It is in those times of grief, of personal loss, that the pastor becomes the one in need. During that time, roles are reversed and the congregation becomes the one who ministers to the pastor. It is during that time, that the pastor finds out how well he or she has been getting the message of the gospel across. For the congregation, it is a time to realize its role in ministry - to all who are in need. Thanks be to God that this is so!
Why this odd post? My 97 year old grandmother passed away last week. Not that this could ever happen at a good time, but it was the day before we were to leave on a weekend retreat with the church council. We both went, stayed for most of the retreat, then drove across the state to arrive in time for the funeral and then spend a couple of days with my mother. The council was able to spend time during the weekend being on the giving end rather than the receiving end of pastoral care. It is wonderful to see this process work, and work well.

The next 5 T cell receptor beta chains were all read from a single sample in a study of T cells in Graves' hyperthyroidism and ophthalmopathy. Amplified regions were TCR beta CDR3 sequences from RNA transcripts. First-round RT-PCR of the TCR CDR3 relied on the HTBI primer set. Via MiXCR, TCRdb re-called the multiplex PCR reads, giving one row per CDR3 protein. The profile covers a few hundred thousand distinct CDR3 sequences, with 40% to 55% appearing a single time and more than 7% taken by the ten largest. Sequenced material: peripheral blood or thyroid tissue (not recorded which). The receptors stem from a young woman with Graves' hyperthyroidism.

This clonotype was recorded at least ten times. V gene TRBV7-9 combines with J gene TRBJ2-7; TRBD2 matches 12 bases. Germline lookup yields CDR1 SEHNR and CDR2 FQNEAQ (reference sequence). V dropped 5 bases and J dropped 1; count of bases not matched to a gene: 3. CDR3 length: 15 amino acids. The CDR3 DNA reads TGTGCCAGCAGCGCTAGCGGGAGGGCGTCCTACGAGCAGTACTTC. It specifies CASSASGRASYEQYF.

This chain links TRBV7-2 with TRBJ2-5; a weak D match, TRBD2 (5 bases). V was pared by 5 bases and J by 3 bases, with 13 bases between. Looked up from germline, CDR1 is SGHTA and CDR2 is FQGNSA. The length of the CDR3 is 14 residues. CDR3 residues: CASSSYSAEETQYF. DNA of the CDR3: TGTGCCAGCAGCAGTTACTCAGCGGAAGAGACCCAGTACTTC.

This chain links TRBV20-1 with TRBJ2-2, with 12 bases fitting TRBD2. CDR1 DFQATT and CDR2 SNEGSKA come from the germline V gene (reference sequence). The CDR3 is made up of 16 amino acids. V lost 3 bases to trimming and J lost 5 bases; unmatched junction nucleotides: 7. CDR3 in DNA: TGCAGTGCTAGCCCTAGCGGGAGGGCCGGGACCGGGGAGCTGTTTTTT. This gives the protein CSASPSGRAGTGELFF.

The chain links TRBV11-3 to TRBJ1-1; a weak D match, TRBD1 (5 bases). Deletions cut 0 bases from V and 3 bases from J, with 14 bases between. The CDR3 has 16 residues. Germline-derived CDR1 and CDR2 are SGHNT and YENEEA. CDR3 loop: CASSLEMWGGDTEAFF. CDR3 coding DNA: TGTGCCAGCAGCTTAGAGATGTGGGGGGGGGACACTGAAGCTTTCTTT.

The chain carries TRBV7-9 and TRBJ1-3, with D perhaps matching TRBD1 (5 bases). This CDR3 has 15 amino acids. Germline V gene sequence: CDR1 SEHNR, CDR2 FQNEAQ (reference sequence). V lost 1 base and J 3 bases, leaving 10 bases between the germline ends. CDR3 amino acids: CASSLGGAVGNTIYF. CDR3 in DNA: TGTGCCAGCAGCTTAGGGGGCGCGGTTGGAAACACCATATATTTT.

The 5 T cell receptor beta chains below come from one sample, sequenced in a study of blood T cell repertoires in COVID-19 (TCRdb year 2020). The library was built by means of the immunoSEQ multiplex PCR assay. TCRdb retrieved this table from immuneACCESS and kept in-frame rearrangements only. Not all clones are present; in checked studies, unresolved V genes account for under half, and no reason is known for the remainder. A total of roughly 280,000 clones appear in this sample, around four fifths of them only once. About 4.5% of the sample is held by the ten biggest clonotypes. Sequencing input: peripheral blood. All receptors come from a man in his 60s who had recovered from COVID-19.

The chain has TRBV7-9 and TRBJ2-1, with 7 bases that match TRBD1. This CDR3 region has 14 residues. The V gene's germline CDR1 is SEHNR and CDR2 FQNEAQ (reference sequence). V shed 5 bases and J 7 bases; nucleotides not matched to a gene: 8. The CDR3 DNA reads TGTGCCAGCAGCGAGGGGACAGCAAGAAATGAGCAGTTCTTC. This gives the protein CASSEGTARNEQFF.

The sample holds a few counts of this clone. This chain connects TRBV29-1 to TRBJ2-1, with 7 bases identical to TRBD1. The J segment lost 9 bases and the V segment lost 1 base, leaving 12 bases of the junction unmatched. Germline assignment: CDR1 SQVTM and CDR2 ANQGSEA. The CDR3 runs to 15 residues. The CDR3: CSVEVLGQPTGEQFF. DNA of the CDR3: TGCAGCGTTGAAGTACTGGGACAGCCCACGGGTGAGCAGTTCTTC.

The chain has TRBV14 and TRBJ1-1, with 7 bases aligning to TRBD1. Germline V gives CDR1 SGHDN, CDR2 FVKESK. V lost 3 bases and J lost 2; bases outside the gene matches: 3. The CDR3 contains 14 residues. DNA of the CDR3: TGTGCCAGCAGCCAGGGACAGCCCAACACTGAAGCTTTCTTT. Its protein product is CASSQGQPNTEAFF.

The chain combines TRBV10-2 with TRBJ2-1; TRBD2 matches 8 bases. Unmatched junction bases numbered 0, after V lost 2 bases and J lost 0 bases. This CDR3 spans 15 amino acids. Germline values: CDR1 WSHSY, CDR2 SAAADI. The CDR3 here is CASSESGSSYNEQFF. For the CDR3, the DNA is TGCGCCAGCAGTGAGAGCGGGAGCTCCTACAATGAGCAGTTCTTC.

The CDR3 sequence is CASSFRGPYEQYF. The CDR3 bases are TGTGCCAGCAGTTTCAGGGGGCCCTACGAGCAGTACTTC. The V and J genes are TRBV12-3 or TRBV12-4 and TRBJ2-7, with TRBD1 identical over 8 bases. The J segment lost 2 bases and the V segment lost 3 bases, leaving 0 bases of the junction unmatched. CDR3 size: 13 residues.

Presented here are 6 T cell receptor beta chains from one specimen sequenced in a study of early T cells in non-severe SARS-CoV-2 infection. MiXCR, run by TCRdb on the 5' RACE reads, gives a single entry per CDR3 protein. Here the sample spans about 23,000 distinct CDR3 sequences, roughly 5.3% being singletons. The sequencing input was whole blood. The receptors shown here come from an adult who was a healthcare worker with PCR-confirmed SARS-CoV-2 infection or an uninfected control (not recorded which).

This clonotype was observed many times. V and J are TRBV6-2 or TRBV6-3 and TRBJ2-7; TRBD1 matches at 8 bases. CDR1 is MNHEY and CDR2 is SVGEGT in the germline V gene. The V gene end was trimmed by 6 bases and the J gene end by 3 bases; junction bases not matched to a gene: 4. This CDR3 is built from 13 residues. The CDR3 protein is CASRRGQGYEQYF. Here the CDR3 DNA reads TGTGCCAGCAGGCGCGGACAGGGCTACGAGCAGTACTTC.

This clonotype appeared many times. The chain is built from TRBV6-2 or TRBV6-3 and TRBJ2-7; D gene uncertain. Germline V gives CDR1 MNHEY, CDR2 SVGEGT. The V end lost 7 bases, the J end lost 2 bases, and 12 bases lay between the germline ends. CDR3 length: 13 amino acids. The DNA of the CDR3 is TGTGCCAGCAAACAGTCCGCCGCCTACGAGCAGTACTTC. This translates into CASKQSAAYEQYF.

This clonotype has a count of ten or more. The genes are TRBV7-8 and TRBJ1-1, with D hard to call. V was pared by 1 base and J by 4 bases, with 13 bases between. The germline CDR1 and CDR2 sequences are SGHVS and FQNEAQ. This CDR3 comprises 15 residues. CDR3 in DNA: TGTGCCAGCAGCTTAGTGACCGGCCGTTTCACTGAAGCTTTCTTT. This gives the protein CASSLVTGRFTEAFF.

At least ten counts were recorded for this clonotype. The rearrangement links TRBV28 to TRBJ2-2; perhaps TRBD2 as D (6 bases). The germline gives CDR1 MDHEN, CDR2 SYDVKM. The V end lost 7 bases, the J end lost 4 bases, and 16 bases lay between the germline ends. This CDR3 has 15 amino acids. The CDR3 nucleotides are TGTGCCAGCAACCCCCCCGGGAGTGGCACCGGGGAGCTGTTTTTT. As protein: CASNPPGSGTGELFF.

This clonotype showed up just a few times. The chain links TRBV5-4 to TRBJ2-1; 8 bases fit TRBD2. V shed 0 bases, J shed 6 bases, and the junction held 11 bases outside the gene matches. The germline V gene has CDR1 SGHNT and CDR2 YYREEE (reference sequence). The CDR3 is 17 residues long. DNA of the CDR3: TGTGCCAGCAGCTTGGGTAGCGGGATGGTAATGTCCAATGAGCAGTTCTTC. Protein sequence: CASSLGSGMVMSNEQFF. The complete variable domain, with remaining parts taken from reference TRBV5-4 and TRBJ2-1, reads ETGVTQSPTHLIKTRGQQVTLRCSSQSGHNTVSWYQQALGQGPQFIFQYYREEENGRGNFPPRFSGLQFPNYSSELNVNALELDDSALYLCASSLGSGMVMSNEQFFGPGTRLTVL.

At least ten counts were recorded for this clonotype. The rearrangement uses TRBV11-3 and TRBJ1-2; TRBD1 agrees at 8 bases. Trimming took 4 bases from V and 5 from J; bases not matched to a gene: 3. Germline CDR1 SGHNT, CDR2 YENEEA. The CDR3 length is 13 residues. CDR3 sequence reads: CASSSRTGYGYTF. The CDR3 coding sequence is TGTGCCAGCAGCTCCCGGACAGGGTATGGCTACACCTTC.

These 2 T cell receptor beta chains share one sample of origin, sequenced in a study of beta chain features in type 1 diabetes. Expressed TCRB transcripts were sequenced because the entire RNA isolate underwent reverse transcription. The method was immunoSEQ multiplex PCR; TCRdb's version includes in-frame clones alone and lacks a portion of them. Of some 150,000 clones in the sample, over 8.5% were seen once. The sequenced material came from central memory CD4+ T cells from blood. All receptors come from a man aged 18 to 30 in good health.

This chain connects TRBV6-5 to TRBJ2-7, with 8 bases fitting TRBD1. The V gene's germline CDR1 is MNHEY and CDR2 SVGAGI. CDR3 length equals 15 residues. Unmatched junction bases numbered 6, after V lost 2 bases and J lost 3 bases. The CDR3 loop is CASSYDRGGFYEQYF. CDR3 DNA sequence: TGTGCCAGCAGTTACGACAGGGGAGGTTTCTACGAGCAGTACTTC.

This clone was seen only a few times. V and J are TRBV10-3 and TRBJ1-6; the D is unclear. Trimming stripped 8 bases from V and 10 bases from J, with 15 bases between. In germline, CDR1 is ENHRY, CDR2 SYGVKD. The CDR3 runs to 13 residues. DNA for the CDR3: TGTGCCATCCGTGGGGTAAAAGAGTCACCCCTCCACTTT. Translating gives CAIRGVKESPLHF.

There will be reflections on my grandmother at a later time (not sure that I could do it yet), but suffice it to say that all of her 9 remaining children (out of 10) were there, most of 21 grandchildren, and I have forgotten how many great grandchildren there are, but many were present. Along with the many, many friends in the community, as well as other relatives and so on, it was a full house for the funeral. There were no less than six ministers present (including us). The grandsons served as pallbearers, which included me. It was the one job I had never done during a funeral. I have been in the choir, assisted with communion, preached, presided, ushered, directed, assisted, etc., but this was my first as a pallbearer. Probably a topic worthy of later reflection as well.
One thing that becomes apparent when a loved one dies, especially in the technically and socially connected world as we now live in - you see how many, many friends you have, all looking out for you. I find that I am very, very blessed, as was Grandma Nellie.